BIM Tutorials: Revit Model Sharing
As part of your BIM deliverables, you are required to provide a unified dataset, but how can you do this if multiple BIM exist of the same building or parts of buildings? How will you reconcile your design and construction models at the end of the project?
One option is to have one unified Master Model instead of a design and construction model.
Traditional 2D Revisions
For years a disconnect has existed between design and construction documents. This disconnect occurs as soon as the project fabricators become involved with the project.
Often a project team will hand over a copy of their 2D and 3D data to the fabricators as soon as the fabricators become involved in the project. The fabricators will begin developing fabrication level data from that original dataset. From this moment on, you have a fractured model environment.
In a simple 2D world this fractured environment, although very inefficient, can be managed. The design team would continually issue addendums, revisions and bulletins, which the fabricators would reference to adjust their drawings. Besides being very costly and inefficient, this process is prone to errors and almost always leaves the owner with two disconnected sets of data at the end of a project.
In today's BIM-based world, GSA is no longer willing to accept this fractured dataset as a final deliverable. When a building owner has multiple sets of conflicting data, it is nearly impossible to leverage the data for facility automation and management.
Sharing the project dataset is one recommended workflow to achieve a unified model. Although not required, sharing the project dataset is the only path to minimal waste in the development of the required unified deliverable at project completion. You can be accomplish this in several ways, your team will need to develop strategies that best suit your needs.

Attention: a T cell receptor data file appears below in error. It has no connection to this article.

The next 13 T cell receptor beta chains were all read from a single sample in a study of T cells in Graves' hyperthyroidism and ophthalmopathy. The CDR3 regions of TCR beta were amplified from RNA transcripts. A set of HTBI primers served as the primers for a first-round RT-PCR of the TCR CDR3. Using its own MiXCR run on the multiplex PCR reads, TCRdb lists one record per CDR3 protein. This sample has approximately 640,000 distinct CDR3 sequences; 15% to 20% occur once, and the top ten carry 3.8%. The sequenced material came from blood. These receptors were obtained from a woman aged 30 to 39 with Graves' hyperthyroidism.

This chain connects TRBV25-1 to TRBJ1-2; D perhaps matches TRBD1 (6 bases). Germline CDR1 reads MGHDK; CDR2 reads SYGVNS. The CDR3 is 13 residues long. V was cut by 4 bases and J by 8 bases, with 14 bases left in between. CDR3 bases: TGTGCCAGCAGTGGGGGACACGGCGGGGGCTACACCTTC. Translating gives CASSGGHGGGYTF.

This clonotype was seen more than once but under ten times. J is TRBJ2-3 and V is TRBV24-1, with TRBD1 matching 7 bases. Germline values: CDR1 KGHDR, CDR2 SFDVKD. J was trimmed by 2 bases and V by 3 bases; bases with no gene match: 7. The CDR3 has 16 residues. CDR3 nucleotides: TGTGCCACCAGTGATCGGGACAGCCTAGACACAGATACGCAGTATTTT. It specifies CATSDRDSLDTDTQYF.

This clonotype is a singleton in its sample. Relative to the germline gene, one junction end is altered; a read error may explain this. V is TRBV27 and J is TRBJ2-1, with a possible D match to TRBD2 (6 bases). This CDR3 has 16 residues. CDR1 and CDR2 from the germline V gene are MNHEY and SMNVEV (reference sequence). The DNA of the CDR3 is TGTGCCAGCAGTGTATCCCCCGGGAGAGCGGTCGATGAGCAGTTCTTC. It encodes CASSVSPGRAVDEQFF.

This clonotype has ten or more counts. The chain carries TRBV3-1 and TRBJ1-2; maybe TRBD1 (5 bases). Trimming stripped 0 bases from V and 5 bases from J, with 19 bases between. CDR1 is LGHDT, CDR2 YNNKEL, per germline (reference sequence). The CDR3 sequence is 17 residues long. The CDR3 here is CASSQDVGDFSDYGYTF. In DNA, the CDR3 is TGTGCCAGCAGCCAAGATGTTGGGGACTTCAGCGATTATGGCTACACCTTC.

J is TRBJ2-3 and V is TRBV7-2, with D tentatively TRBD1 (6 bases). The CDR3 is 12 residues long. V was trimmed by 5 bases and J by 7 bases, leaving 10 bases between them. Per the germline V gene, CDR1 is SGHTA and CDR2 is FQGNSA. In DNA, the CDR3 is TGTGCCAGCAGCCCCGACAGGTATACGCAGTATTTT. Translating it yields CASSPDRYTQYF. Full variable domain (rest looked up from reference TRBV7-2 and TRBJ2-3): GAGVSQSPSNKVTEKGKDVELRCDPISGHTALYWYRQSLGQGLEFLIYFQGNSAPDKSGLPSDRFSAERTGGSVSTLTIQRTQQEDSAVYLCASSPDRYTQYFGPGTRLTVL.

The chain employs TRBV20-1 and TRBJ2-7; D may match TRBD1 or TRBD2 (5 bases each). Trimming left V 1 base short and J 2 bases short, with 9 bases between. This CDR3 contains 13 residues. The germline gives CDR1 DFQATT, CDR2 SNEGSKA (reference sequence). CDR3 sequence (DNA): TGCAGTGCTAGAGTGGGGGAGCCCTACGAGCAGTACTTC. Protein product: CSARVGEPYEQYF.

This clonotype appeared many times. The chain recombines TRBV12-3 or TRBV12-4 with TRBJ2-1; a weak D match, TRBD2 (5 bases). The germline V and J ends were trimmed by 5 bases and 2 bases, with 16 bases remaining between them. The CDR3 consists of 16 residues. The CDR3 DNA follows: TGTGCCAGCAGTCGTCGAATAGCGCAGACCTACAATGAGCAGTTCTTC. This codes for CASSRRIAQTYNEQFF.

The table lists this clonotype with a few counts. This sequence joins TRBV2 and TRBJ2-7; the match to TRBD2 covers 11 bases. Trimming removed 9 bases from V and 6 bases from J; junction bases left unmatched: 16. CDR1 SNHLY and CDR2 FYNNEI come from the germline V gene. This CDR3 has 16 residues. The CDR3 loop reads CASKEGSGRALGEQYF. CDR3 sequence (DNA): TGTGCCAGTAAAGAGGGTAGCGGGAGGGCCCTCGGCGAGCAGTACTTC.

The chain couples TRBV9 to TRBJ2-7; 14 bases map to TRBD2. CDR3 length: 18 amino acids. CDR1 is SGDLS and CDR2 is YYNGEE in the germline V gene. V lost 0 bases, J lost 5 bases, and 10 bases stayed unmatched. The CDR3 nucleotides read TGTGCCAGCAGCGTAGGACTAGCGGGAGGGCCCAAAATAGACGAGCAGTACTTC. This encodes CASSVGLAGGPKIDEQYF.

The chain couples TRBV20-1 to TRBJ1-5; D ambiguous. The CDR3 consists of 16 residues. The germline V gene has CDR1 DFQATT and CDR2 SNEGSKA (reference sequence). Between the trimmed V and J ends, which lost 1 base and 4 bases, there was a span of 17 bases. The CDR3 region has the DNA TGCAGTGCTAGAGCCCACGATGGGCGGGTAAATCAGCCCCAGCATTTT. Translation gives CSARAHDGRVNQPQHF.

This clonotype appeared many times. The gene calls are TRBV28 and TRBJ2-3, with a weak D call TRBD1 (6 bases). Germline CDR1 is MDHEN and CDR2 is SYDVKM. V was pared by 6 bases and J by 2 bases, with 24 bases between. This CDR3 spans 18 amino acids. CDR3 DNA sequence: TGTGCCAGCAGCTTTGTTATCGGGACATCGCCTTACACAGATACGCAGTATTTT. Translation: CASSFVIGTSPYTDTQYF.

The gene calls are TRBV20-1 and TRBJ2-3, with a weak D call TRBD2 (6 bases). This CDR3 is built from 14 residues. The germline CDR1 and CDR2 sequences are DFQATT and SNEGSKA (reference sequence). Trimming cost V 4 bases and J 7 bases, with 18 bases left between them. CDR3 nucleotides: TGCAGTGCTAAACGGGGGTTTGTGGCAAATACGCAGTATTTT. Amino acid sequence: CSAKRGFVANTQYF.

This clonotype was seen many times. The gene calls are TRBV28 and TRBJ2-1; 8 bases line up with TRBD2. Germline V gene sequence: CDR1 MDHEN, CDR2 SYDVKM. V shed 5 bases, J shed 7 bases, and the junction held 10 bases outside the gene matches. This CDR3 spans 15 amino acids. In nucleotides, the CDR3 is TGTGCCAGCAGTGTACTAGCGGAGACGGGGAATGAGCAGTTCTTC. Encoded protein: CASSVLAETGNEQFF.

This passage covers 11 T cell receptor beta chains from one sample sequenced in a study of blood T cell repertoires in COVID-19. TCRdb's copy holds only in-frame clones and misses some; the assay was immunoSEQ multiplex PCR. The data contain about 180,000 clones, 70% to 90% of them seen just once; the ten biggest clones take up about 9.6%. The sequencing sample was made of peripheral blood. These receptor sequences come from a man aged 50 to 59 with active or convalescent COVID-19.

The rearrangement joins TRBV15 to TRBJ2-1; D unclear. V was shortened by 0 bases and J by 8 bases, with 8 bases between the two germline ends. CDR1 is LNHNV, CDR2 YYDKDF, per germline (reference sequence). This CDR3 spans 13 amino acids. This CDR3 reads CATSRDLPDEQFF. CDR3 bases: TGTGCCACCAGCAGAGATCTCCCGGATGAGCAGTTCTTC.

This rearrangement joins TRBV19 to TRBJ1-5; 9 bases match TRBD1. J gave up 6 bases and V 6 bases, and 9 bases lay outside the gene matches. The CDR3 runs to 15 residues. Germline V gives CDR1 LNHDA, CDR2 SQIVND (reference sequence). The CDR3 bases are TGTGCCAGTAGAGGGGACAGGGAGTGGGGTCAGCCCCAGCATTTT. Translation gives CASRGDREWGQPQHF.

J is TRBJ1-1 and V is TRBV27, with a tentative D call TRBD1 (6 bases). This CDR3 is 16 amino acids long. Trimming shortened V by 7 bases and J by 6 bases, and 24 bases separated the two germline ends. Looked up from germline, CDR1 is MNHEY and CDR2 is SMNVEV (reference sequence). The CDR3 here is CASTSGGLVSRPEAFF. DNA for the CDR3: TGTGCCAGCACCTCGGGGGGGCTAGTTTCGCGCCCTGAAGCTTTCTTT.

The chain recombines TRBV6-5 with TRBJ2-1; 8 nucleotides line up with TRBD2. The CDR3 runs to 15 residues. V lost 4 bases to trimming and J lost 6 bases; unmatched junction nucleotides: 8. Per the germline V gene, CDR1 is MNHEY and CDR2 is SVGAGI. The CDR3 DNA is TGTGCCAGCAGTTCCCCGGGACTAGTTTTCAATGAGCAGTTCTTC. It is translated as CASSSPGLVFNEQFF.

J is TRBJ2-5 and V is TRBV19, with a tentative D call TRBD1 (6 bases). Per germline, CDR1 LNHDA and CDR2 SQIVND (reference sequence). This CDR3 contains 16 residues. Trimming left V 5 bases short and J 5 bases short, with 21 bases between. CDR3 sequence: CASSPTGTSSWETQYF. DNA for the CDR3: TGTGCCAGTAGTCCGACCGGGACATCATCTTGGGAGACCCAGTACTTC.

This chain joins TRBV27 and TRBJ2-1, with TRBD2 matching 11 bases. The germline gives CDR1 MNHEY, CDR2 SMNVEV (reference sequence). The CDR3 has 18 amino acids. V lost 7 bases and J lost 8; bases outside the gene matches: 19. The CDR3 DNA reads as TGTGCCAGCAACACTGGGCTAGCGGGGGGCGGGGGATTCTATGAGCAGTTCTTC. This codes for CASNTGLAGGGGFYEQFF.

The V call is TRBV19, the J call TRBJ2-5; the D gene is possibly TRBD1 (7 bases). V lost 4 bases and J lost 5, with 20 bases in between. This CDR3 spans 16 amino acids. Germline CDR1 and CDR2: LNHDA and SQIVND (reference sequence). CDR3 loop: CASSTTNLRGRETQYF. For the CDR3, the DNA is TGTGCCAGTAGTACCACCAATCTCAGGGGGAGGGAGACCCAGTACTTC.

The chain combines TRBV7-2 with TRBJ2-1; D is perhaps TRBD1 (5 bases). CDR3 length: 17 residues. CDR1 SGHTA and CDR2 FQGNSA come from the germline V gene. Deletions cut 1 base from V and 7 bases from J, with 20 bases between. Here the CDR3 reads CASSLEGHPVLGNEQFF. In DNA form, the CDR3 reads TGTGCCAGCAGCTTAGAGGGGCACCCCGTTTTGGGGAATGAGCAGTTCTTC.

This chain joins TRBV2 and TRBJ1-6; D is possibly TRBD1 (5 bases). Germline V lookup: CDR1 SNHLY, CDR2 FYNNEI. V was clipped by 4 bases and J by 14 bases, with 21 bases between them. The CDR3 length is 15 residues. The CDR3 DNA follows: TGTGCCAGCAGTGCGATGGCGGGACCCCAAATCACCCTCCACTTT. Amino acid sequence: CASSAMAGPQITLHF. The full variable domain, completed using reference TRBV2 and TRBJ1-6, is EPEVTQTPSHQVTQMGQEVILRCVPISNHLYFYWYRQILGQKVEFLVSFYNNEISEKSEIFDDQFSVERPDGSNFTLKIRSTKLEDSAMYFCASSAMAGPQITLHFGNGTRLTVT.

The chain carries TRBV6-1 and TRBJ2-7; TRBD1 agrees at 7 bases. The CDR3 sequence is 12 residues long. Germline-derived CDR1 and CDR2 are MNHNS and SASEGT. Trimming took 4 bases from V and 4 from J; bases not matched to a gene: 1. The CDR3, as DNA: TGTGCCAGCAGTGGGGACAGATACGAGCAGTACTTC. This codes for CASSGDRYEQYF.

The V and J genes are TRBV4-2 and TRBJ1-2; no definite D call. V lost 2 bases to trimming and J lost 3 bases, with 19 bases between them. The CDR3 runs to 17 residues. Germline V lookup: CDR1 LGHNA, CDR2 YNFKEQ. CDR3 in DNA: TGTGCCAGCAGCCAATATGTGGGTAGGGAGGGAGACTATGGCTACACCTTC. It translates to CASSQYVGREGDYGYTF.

Traditional Workflow for Project Data
In the traditional workflow, project data becomes fractured once the construction team enters the project. For many years this has been unavoidable, but tools now exist to minimize or eliminate this waste.
Optimal Workflow for Project Data
With an optimal workflow for project data, all team members contribute to a single unified dataset. This single dataset evolves over the course of the project with each participant contributing their specific knowledge to the project.
For example, the mechanical designer may place a VAV box in the model and complete several of the COBie2 entries related to the requirements of the unit. As the project progresses, the mechanical installer will add installation-specific data to the exact same model object.
As the data creators, your team must decide which strategy meets the project's goals and required deliverables. The simplest but most costly option is to maintain the legacy practice of model fracturing and then manually reconcile all the data to a single BIM at the end of the project.
In many cases this may require the data creator to completely remodel the data. For example, if the sheet metal fabricator worked in FabMEP, you can't import that data into a format that meets GSA BIM Guidelines for Revit. You will have to remodel the data in a format that supports the ability to add the attributes and grouping required by the Standard.
Until recently the only option available was the fractured workflow. However, new advancements in BIM tools have opened up cost savings opportunities for BIM data creators. The options listed below will focus on tools available for the Autodesk Revit platform, but many solutions now exist for most BIM authoring tools.
WAN based Sharing
The most popular way to share project data is the extension of a company Wide Area Network, or WAN, allowing partners to directly access shared project data. In the Revit environment this shared WAN is typically supported by the use of network accelerators, the most common of which is Riverbed Appliance. When properly deployed on a very low-latency/high-bandwidth network, a distributed WAN can allow multiple parties to access a single Revit model.
Autodesk Revit Server
Revit Server is the server application for Revit Architecture, Revit Structure, and Revit MEP. It is the foundation for server-based worksharing for Revit projects. A workshared project is a Revit building model that multiple team members can access and modify at the same time. With server-based worksharing, multiple instances of Revit Servers are installed at different sites and configured to perform specific roles to support optimal project collaboration across a wide area network (WAN). Together these instances of Revit Server make up the Revit Server network.